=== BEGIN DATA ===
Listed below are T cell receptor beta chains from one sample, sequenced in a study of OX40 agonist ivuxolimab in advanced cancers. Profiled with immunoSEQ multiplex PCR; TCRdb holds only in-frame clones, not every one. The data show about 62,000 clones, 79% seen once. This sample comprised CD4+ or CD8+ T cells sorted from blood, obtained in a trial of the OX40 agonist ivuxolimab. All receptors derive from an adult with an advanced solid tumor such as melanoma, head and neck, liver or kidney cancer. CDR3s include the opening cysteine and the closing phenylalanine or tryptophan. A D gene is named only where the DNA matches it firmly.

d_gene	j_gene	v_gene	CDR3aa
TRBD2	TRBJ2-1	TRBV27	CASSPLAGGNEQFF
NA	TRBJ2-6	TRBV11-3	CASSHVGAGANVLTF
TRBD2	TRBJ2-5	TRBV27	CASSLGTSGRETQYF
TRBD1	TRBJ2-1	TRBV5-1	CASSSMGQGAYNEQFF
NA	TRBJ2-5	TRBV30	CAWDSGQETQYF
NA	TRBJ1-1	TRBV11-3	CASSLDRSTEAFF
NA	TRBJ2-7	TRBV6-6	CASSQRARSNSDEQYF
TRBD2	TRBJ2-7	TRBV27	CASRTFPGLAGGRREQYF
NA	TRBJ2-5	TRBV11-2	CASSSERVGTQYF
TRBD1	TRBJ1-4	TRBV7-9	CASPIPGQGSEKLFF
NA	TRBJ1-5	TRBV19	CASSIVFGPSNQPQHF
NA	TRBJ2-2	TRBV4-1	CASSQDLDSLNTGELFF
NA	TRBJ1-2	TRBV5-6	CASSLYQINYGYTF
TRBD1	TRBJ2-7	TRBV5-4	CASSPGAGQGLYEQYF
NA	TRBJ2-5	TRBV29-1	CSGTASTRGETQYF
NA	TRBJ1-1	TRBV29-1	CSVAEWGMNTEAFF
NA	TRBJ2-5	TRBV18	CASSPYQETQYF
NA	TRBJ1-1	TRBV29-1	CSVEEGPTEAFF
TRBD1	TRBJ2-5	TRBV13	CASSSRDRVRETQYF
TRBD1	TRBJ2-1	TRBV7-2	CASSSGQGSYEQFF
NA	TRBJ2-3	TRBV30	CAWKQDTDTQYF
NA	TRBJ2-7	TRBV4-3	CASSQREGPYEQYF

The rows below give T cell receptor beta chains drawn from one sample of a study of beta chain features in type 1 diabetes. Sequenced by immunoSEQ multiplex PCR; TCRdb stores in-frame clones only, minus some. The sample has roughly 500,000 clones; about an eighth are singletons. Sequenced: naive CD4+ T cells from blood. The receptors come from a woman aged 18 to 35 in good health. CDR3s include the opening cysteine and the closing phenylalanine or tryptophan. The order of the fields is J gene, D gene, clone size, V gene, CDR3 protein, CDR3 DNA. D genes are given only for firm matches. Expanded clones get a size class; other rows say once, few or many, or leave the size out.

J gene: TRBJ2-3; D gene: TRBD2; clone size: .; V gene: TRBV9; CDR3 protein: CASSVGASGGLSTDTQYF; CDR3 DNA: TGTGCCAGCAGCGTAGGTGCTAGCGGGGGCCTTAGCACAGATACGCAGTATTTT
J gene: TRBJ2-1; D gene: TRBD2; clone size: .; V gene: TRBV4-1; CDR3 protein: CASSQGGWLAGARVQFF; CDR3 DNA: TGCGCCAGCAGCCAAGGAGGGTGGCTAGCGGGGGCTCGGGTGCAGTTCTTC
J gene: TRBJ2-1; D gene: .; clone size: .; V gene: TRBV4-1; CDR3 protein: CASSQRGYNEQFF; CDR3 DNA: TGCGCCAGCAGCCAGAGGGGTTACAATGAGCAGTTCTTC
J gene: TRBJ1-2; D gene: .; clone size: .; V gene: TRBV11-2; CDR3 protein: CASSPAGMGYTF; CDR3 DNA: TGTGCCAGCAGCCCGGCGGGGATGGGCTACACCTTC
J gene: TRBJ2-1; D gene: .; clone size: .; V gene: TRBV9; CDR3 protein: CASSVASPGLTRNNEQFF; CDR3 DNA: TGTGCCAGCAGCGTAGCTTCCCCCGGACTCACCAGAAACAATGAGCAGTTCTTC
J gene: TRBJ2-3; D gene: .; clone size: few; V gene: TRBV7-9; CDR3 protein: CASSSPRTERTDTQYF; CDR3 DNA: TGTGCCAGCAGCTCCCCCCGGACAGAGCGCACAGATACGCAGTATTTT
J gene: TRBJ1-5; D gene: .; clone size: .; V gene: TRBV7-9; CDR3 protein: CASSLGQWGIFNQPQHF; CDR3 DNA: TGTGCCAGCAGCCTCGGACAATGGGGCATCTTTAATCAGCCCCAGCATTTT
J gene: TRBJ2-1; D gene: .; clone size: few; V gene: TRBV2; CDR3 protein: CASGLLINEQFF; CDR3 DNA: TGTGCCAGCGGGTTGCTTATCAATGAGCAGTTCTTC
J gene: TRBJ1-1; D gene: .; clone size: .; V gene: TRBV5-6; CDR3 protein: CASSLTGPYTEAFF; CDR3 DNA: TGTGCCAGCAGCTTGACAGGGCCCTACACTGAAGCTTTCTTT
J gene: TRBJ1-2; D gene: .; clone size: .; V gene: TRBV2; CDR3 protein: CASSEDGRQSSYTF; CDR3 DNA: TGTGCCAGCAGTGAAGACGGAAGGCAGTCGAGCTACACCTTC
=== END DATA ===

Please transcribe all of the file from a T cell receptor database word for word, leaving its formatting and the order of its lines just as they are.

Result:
Listed below are T cell receptor beta chains from one sample, sequenced in a study of OX40 agonist ivuxolimab in advanced cancers. Profiled with immunoSEQ multiplex PCR; TCRdb holds only in-frame clones, not every one. The data show about 62,000 clones, 79% seen once. This sample comprised CD4+ or CD8+ T cells sorted from blood, obtained in a trial of the OX40 agonist ivuxolimab. All receptors derive from an adult with an advanced solid tumor such as melanoma, head and neck, liver or kidney cancer. CDR3s include the opening cysteine and the closing phenylalanine or tryptophan. A D gene is named only where the DNA matches it firmly.

d_gene	j_gene	v_gene	CDR3aa
TRBD2	TRBJ2-1	TRBV27	CASSPLAGGNEQFF
NA	TRBJ2-6	TRBV11-3	CASSHVGAGANVLTF
TRBD2	TRBJ2-5	TRBV27	CASSLGTSGRETQYF
TRBD1	TRBJ2-1	TRBV5-1	CASSSMGQGAYNEQFF
NA	TRBJ2-5	TRBV30	CAWDSGQETQYF
NA	TRBJ1-1	TRBV11-3	CASSLDRSTEAFF
NA	TRBJ2-7	TRBV6-6	CASSQRARSNSDEQYF
TRBD2	TRBJ2-7	TRBV27	CASRTFPGLAGGRREQYF
NA	TRBJ2-5	TRBV11-2	CASSSERVGTQYF
TRBD1	TRBJ1-4	TRBV7-9	CASPIPGQGSEKLFF
NA	TRBJ1-5	TRBV19	CASSIVFGPSNQPQHF
NA	TRBJ2-2	TRBV4-1	CASSQDLDSLNTGELFF
NA	TRBJ1-2	TRBV5-6	CASSLYQINYGYTF
TRBD1	TRBJ2-7	TRBV5-4	CASSPGAGQGLYEQYF
NA	TRBJ2-5	TRBV29-1	CSGTASTRGETQYF
NA	TRBJ1-1	TRBV29-1	CSVAEWGMNTEAFF
NA	TRBJ2-5	TRBV18	CASSPYQETQYF
NA	TRBJ1-1	TRBV29-1	CSVEEGPTEAFF
TRBD1	TRBJ2-5	TRBV13	CASSSRDRVRETQYF
TRBD1	TRBJ2-1	TRBV7-2	CASSSGQGSYEQFF
NA	TRBJ2-3	TRBV30	CAWKQDTDTQYF
NA	TRBJ2-7	TRBV4-3	CASSQREGPYEQYF

The rows below give T cell receptor beta chains drawn from one sample of a study of beta chain features in type 1 diabetes. Sequenced by immunoSEQ multiplex PCR; TCRdb stores in-frame clones only, minus some. The sample has roughly 500,000 clones; about an eighth are singletons. Sequenced: naive CD4+ T cells from blood. The receptors come from a woman aged 18 to 35 in good health. CDR3s include the opening cysteine and the closing phenylalanine or tryptophan. The order of the fields is J gene, D gene, clone size, V gene, CDR3 protein, CDR3 DNA. D genes are given only for firm matches. Expanded clones get a size class; other rows say once, few or many, or leave the size out.

J gene: TRBJ2-3; D gene: TRBD2; clone size: .; V gene: TRBV9; CDR3 protein: CASSVGASGGLSTDTQYF; CDR3 DNA: TGTGCCAGCAGCGTAGGTGCTAGCGGGGGCCTTAGCACAGATACGCAGTATTTT
J gene: TRBJ2-1; D gene: TRBD2; clone size: .; V gene: TRBV4-1; CDR3 protein: CASSQGGWLAGARVQFF; CDR3 DNA: TGCGCCAGCAGCCAAGGAGGGTGGCTAGCGGGGGCTCGGGTGCAGTTCTTC
J gene: TRBJ2-1; D gene: .; clone size: .; V gene: TRBV4-1; CDR3 protein: CASSQRGYNEQFF; CDR3 DNA: TGCGCCAGCAGCCAGAGGGGTTACAATGAGCAGTTCTTC
J gene: TRBJ1-2; D gene: .; clone size: .; V gene: TRBV11-2; CDR3 protein: CASSPAGMGYTF; CDR3 DNA: TGTGCCAGCAGCCCGGCGGGGATGGGCTACACCTTC
J gene: TRBJ2-1; D gene: .; clone size: .; V gene: TRBV9; CDR3 protein: CASSVASPGLTRNNEQFF; CDR3 DNA: TGTGCCAGCAGCGTAGCTTCCCCCGGACTCACCAGAAACAATGAGCAGTTCTTC
J gene: TRBJ2-3; D gene: .; clone size: few; V gene: TRBV7-9; CDR3 protein: CASSSPRTERTDTQYF; CDR3 DNA: TGTGCCAGCAGCTCCCCCCGGACAGAGCGCACAGATACGCAGTATTTT
J gene: TRBJ1-5; D gene: .; clone size: .; V gene: TRBV7-9; CDR3 protein: CASSLGQWGIFNQPQHF; CDR3 DNA: TGTGCCAGCAGCCTCGGACAATGGGGCATCTTTAATCAGCCCCAGCATTTT
J gene: TRBJ2-1; D gene: .; clone size: few; V gene: TRBV2; CDR3 protein: CASGLLINEQFF; CDR3 DNA: TGTGCCAGCGGGTTGCTTATCAATGAGCAGTTCTTC
J gene: TRBJ1-1; D gene: .; clone size: .; V gene: TRBV5-6; CDR3 protein: CASSLTGPYTEAFF; CDR3 DNA: TGTGCCAGCAGCTTGACAGGGCCCTACACTGAAGCTTTCTTT
J gene: TRBJ1-2; D gene: .; clone size: .; V gene: TRBV2; CDR3 protein: CASSEDGRQSSYTF; CDR3 DNA: TGTGCCAGCAGTGAAGACGGAAGGCAGTCGAGCTACACCTTC